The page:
I have not checked in a while but years ago I wanted to pay for a year
policy for the car and was told they only take 6 months maximum.
If you want to show proof of insurance then you can get it a month or 3
months at a time.
With most insurance companies there is no choice. Automotive policy's
are written as six month policy's only. This gives the insurance
company two "outs" a year in case you run over a bus full of pregnant
nuns or rack up a handful of tickets / dui's / accidents.
Not for long. They are starting to quote new policy holders with 6 month
premiums and will eventually convert the old policy holders. AIG just
finished doing that. (I just received a quote from GMAC for a 6 month policy
and they were high, very high)
Just where do you think the cutoff point is ? Say a $ 200,000 house. YOu
have a deductiable of $ 1000 or even $ 5000. What point do you file a claim
? Do it at a 10% loss, 25 % loss, or do you wait tuil it is the full 100%
I think if you have a $ 1000 deductable then anythinge much over that should
The insurance company may not like it, but it is their bet against your bet.
No, insurance is supposed to cover you for losses above your
deductible. If you buy a low deductible (say $500) then the insurance
company will bill you a relatively high premium based on the
assumption that you will submit claims for losses over $500. To then
drop you when you do so is IMO a breach of an implied covenant. If
they do not like small claims (say $1600) over the deductible, then
whey are accepting payment on such a policy?
You pay for a high level of coverage and then they get mad when you
Well is legal, so they do it. The solution is to avoid low deductible
I disagree on the "implied" in the last statement--the insurer never
tells you up front "Oh, btw, if you happen to have reason to file a
claim for this policy we won't be renewing it." One assumes when doing
business that the offer is mutually beneficial for both parties and that
the offeror is under no more duress in making the offer than the
acceptor is in accepting.
Exactly. They had a one year term of mutual benefit. Term expired and
insurer decided it was not in his best interest to continue a relationship.
Happens in business every day. We've told a few customers we don't want to
sell to them any more. If the business it not profitable, we just won't do
But would you do that if the customer had completely fulfilled the terms
and done so in good faith?
I'll grant the individual customer can be a pita--I had clients as a
consulting engineer that I did not accept further work from for similar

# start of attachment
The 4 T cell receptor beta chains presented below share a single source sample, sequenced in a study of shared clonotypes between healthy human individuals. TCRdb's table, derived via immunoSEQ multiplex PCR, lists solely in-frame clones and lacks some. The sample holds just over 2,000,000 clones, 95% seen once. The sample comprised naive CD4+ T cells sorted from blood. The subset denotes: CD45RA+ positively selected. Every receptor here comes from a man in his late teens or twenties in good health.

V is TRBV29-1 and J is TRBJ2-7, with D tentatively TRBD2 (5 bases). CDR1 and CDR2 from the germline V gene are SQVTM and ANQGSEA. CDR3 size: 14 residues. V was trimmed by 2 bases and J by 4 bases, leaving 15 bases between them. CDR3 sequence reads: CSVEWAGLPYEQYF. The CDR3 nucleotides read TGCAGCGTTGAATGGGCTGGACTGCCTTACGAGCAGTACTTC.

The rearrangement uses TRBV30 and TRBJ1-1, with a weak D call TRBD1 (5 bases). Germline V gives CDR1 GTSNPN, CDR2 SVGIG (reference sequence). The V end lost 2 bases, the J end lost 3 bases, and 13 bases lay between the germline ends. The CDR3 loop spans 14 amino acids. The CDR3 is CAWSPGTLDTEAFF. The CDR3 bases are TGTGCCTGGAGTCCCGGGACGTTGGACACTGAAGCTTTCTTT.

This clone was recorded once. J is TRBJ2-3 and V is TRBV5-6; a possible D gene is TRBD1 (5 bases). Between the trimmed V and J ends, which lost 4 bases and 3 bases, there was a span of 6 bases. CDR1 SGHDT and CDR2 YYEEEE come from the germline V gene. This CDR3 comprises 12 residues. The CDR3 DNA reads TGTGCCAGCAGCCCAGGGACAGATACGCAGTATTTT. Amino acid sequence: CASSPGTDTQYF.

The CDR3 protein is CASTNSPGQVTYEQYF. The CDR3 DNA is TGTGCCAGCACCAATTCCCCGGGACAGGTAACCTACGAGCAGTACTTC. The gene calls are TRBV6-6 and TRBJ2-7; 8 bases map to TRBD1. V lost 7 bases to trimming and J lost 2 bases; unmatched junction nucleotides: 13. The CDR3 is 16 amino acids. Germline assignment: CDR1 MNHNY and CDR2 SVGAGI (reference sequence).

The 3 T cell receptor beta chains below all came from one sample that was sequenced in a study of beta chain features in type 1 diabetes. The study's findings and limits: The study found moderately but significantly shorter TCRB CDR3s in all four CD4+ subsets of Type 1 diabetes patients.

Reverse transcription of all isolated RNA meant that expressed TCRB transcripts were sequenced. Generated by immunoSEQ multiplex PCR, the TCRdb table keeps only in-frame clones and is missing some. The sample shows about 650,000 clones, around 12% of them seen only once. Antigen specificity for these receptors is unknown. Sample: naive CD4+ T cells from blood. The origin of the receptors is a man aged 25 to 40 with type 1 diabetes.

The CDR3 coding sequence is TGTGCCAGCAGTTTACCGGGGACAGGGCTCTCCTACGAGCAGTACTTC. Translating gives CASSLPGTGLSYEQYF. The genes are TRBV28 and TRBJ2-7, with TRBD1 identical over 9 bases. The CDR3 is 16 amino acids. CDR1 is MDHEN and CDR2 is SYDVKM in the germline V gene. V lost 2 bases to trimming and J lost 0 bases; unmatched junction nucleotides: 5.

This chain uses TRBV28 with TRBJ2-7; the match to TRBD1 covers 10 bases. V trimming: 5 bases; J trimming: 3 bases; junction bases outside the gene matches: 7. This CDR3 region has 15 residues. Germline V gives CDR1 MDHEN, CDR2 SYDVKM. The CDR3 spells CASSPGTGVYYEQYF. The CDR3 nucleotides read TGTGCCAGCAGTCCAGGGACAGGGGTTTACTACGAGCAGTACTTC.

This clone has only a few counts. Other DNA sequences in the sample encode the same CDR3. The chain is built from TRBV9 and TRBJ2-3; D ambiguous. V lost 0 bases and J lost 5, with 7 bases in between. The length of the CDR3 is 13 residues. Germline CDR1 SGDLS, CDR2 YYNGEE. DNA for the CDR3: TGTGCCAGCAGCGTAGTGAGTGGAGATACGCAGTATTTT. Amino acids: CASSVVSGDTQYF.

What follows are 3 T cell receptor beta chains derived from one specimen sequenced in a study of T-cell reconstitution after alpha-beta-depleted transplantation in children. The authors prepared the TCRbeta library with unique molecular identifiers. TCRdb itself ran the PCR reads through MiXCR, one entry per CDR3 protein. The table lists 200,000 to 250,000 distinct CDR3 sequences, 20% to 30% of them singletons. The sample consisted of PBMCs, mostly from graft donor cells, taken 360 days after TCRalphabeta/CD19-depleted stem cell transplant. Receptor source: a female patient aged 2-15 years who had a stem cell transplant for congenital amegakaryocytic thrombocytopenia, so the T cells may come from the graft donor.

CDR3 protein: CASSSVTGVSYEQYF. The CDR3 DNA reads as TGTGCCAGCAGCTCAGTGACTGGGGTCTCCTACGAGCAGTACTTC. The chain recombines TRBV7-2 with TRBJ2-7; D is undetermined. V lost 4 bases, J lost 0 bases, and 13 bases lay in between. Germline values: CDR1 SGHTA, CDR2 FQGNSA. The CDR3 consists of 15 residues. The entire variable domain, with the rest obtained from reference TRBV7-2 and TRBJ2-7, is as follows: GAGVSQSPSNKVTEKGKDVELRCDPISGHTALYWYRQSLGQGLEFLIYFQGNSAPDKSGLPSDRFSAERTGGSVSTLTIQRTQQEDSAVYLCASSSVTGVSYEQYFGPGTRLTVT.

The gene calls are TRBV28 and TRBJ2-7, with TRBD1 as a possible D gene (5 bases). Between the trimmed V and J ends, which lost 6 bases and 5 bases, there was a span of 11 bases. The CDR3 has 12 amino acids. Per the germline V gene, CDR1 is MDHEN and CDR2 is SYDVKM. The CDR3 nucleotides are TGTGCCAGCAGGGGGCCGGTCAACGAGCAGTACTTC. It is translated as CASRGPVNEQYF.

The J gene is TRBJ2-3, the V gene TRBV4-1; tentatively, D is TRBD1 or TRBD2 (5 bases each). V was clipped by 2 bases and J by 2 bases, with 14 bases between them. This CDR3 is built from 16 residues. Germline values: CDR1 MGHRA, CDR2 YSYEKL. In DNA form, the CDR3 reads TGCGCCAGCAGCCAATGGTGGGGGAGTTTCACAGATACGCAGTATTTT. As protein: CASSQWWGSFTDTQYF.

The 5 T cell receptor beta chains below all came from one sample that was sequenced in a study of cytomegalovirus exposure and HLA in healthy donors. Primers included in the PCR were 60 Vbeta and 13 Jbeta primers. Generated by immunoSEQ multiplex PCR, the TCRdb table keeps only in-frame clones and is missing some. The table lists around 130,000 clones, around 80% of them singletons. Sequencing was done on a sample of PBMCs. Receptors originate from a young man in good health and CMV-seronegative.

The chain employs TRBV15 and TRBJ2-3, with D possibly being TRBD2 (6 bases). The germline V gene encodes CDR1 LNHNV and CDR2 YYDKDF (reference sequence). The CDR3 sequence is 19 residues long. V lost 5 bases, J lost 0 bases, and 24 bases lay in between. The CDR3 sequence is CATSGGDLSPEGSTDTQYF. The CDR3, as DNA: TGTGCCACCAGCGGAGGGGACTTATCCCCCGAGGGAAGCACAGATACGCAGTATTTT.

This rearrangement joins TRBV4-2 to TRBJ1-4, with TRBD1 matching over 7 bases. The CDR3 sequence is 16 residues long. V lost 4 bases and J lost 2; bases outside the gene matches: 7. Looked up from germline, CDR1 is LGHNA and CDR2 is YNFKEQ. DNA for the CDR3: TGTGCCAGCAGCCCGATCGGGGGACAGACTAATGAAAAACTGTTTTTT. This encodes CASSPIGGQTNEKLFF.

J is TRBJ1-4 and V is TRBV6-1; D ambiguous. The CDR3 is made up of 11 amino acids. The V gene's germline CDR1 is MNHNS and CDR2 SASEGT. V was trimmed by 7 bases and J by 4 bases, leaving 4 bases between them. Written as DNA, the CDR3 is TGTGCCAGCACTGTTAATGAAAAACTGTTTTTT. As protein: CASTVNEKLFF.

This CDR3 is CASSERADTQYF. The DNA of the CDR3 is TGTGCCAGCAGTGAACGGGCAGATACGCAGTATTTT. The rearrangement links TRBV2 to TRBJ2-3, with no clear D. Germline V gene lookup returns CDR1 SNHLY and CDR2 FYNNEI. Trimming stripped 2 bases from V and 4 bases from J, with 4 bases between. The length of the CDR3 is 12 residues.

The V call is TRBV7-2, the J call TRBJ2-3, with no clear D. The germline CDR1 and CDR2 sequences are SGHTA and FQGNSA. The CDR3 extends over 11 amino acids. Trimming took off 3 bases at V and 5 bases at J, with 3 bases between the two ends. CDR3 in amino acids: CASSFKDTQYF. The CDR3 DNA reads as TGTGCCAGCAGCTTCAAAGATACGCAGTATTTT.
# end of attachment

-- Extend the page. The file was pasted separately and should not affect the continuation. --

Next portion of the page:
I still believe that while I agree the end decision is one made on the
bottom line that there's a more devious mode of operation in play w/ the
insurance companies than in the way in which you or I would, as
individuals, be comfortable w/ as a way of doing business.
Illegal? No, in the most part. I still think often the insurance
companies are rewriting the rules to favor them far more than I think
conscionable. I still contend that the nub of their problem is that
they tend to underestimate potential liability in order to sell coverage
and collect premiums in a competitive marketplace and then have to
scramble to cover their losses. This, of course, is also a two-edged
sword in that we, as consumers, hunt for the cheapest premium we can
find. Think, however, of how many ads you've seen on the TV touting one
brand over another for both the best in service at cheaper than
competitors' prices. They're making their own bed as well.
I would and do. Sometimes we have customers that just aren't
profitable for us to service and so we have to stop servicing them.
At the end of your insurance year you are free to move to another
insurance company if you so choose. They should also be free to not
renew your insurance if they so choose.
Well I had two incident in six years. One of them was hurricane Irene
related, they HOI paid some $, and most damages were paid by windstorm, and
the other incident related to a pipe leak. now they refused to renew me.
So if I need to find another carrier I will be paying very high premiums?
This really sucks. I remember a friend of mine at the office, he was 56 at
the time, and had State Farm car insurance for TWENTY FIVE years, and one
day he told me he had an accident, and it was the second time in 25 years,
State Farm dropped him after 25 years!
But you could also choose offer to service them at whatever increased
rate you need and they could then choose to accept of go elsewhere...why
would you not do that unless there were other specific confounding
factors unrelated to simply cost?
HomeOwnersHub.com is a website for homeowners and building and maintenance pros. It is not affiliated with any of the manufacturers or service providers discussed here.
All logos and trade names are the property of their respective owners.